In Reply: The letters mostly present a classical view of rigor in evaluation without addressing my central thesis: that the power of any method of evaluation varies with the object of evaluation. RCTs in suitable contexts are unmatched; but in other contexts, using an RCT is like searching for oil with a metal detector. It is not a bad tool, just usually the wrong one for the job when the objects of study involve complex social systems.
Dr Durieux points out interestingly that the same may be sometimes true in studying biological responses. That this may be the case for rapid response teams is suggested by the wide gap between, on one hand, some studies (such as the MERIT trial) and, on the other hand, many systematic local observations, some published reports, and common sense. Criteria recently proposed for publishing reports of improvement work have not yet been widely adopted.1 Given customary publication norms, which make it very difficult to get even carefully documented local reports and qualitative research studies into print, the inconclusiveness of systematic reviews such as those noted by Drs Fan and Needham is no surprise. After all, reviews use published papers as their inputs. In their masterful book, Pawson and Tilley call such findings the “ironic anticlimax” of many forms of classical evaluation of social programs.2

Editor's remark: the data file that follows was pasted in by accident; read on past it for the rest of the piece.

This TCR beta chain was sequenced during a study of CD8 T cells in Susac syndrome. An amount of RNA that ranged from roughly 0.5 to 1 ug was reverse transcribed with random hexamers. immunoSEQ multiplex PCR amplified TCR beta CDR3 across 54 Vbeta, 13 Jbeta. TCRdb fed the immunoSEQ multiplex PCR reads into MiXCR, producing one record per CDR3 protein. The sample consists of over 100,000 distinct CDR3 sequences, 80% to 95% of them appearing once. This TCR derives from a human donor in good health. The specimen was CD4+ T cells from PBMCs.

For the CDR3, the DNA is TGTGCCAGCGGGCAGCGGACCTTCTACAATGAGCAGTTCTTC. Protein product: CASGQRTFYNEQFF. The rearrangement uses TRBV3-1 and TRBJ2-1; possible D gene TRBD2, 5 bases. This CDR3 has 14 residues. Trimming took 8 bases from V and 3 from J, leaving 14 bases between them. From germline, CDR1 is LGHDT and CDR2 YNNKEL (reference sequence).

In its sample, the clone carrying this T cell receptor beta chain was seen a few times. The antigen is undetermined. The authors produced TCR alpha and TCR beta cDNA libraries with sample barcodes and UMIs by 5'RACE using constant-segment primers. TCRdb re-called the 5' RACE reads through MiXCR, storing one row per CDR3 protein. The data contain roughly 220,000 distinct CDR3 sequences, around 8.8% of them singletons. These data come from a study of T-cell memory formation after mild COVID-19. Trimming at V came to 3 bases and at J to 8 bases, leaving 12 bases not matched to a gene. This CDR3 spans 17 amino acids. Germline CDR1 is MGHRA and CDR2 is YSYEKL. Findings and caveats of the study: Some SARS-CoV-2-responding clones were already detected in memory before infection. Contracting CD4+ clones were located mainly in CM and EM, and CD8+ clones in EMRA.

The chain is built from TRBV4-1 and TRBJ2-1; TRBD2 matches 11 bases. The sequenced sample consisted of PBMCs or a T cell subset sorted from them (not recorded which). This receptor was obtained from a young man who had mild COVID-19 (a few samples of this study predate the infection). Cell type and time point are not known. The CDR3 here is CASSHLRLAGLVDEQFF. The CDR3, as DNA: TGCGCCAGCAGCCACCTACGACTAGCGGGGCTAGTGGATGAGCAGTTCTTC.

The Science of Quality Improvement—Reply. JAMA. 2008;300(4):390–392. doi:10.1001/jama.300.4.391-c
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